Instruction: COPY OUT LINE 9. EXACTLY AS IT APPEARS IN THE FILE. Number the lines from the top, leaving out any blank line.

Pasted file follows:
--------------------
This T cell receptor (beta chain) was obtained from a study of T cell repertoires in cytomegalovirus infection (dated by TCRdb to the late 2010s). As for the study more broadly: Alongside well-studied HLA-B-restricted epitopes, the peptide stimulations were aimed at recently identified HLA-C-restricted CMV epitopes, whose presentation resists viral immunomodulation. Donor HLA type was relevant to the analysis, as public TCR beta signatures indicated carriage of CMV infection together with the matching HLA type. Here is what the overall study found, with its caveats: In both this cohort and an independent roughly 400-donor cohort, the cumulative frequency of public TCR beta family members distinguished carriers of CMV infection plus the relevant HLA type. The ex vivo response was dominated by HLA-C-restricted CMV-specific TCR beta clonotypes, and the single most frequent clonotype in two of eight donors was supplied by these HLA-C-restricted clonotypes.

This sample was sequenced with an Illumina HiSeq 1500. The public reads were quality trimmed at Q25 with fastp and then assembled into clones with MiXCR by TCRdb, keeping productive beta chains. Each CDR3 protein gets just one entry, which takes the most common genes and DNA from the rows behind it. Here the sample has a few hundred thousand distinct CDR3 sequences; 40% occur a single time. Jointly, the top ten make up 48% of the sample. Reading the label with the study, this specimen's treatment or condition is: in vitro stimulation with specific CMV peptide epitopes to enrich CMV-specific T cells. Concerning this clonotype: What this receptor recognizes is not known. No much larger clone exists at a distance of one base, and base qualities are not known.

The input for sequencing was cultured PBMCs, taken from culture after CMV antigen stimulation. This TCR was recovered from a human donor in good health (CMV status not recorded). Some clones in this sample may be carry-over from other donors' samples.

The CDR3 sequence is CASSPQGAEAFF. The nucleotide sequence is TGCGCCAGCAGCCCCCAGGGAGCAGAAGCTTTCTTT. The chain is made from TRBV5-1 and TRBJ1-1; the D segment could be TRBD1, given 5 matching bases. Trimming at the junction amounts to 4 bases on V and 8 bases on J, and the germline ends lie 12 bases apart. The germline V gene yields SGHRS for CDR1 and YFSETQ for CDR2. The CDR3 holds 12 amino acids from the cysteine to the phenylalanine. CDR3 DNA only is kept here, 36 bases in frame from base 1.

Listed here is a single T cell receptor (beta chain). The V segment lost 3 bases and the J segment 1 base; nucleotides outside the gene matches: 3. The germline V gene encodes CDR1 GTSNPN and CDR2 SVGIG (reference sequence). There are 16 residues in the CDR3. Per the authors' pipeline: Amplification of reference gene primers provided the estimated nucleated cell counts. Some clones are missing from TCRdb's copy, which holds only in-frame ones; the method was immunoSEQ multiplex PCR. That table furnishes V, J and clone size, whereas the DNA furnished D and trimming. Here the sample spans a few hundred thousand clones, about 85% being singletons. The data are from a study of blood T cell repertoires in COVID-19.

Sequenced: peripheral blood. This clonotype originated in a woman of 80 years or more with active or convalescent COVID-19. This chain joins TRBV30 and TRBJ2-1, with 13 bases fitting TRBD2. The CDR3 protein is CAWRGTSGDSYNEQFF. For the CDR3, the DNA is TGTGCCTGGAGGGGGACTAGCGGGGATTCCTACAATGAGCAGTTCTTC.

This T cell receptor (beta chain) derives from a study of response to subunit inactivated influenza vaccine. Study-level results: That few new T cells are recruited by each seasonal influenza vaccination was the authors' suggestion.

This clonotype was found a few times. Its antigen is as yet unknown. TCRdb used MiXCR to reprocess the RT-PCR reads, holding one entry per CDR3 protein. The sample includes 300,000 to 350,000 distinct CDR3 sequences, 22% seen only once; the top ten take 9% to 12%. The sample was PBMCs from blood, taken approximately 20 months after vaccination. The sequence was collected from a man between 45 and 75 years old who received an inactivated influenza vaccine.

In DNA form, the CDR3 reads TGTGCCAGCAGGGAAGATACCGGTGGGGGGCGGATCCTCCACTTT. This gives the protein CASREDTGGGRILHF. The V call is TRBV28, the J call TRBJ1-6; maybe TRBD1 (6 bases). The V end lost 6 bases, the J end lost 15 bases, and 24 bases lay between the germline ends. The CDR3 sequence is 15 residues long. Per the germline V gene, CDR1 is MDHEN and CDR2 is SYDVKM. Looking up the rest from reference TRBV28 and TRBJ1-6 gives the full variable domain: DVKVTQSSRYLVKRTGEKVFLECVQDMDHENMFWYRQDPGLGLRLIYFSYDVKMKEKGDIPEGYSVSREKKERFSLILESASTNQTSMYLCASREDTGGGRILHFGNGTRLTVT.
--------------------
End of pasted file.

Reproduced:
In DNA form, the CDR3 reads TGTGCCAGCAGGGAAGATACCGGTGGGGGGCGGATCCTCCACTTT. This gives the protein CASREDTGGGRILHF. The V call is TRBV28, the J call TRBJ1-6; maybe TRBD1 (6 bases). The V end lost 6 bases, the J end lost 15 bases, and 24 bases lay between the germline ends. The CDR3 sequence is 15 residues long. Per the germline V gene, CDR1 is MDHEN and CDR2 is SYDVKM. Looking up the rest from reference TRBV28 and TRBJ1-6 gives the full variable domain: DVKVTQSSRYLVKRTGEKVFLECVQDMDHENMFWYRQDPGLGLRLIYFSYDVKMKEKGDIPEGYSVSREKKERFSLILESASTNQTSMYLCASREDTGGGRILHFGNGTRLTVT.